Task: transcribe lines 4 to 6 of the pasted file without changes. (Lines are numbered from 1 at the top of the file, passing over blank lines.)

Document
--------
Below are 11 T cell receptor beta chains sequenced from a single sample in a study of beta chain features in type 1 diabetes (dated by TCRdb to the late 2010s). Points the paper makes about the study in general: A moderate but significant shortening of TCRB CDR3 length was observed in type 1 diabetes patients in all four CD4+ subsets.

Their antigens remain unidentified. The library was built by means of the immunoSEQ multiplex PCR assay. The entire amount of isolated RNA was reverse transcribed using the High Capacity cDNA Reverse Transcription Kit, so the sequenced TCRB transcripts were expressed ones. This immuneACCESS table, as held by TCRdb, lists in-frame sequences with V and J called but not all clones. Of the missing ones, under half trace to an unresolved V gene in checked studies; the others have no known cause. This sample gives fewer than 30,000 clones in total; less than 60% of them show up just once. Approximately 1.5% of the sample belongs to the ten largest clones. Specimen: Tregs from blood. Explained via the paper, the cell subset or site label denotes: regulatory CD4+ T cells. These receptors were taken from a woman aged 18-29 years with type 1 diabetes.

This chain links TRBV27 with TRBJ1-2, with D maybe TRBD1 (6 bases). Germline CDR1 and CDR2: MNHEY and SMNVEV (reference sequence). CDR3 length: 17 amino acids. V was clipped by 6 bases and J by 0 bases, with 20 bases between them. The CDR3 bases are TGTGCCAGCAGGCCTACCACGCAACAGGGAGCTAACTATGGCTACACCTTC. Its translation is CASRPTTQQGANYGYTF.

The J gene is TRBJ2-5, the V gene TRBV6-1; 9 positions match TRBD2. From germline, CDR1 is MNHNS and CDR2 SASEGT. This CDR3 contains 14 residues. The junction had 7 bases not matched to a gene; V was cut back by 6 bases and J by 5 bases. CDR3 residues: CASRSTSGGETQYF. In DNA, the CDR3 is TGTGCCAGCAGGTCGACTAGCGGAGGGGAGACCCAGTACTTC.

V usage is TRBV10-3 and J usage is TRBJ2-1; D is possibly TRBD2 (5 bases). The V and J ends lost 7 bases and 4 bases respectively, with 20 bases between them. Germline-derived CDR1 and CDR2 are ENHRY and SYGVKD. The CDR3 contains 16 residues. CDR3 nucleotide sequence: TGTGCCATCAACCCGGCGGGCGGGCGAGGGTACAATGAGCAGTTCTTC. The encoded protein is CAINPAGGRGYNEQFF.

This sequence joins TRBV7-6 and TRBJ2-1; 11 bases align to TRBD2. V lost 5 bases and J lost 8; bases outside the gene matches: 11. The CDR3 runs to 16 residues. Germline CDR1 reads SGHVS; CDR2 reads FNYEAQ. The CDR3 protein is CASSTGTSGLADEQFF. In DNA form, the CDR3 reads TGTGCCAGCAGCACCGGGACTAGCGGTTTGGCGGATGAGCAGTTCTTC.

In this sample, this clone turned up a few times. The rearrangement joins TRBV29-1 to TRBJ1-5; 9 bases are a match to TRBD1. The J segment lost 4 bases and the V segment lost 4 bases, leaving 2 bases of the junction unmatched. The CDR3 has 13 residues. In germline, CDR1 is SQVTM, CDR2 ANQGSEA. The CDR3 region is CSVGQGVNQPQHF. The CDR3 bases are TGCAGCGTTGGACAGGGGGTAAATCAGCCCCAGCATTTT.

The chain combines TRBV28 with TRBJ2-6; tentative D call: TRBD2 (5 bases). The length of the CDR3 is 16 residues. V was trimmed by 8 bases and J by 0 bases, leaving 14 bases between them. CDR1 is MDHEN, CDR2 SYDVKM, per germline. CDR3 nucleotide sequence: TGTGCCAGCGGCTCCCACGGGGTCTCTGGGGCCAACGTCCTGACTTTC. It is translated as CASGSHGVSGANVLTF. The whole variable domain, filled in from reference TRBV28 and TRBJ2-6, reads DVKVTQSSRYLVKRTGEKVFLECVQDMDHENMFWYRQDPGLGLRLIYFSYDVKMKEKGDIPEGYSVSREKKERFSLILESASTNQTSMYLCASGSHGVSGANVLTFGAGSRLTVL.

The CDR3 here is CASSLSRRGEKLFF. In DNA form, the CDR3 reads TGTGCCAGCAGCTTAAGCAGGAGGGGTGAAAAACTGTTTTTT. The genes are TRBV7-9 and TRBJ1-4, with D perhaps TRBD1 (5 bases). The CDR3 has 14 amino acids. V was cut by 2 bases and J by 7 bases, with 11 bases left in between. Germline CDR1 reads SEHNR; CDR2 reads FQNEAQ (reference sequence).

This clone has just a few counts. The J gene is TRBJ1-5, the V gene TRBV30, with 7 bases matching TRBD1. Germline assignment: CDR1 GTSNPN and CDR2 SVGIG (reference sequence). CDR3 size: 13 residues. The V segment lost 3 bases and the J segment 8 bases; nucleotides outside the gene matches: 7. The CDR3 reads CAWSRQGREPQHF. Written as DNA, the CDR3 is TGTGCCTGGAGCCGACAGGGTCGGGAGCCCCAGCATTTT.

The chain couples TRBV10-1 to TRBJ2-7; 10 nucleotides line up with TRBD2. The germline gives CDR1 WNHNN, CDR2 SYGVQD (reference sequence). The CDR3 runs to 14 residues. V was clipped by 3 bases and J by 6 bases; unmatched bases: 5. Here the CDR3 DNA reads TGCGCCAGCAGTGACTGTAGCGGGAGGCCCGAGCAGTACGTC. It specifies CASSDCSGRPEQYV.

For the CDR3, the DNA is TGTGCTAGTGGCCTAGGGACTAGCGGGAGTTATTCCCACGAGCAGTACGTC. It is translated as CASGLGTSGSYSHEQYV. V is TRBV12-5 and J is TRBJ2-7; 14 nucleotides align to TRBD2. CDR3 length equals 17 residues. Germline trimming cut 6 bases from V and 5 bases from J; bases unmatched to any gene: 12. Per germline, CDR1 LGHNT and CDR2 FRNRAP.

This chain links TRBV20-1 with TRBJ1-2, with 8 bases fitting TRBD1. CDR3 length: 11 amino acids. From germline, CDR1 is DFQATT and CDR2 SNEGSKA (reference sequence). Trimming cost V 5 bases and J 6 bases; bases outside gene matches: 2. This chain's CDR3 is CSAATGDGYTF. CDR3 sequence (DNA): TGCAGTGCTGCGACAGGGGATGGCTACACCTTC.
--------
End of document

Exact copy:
The J gene is TRBJ2-5, the V gene TRBV6-1; 9 positions match TRBD2. From germline, CDR1 is MNHNS and CDR2 SASEGT. This CDR3 contains 14 residues. The junction had 7 bases not matched to a gene; V was cut back by 6 bases and J by 5 bases. CDR3 residues: CASRSTSGGETQYF. In DNA, the CDR3 is TGTGCCAGCAGGTCGACTAGCGGAGGGGAGACCCAGTACTTC.

V usage is TRBV10-3 and J usage is TRBJ2-1; D is possibly TRBD2 (5 bases). The V and J ends lost 7 bases and 4 bases respectively, with 20 bases between them. Germline-derived CDR1 and CDR2 are ENHRY and SYGVKD. The CDR3 contains 16 residues. CDR3 nucleotide sequence: TGTGCCATCAACCCGGCGGGCGGGCGAGGGTACAATGAGCAGTTCTTC. The encoded protein is CAINPAGGRGYNEQFF.

This sequence joins TRBV7-6 and TRBJ2-1; 11 bases align to TRBD2. V lost 5 bases and J lost 8; bases outside the gene matches: 11. The CDR3 runs to 16 residues. Germline CDR1 reads SGHVS; CDR2 reads FNYEAQ. The CDR3 protein is CASSTGTSGLADEQFF. In DNA form, the CDR3 reads TGTGCCAGCAGCACCGGGACTAGCGGTTTGGCGGATGAGCAGTTCTTC.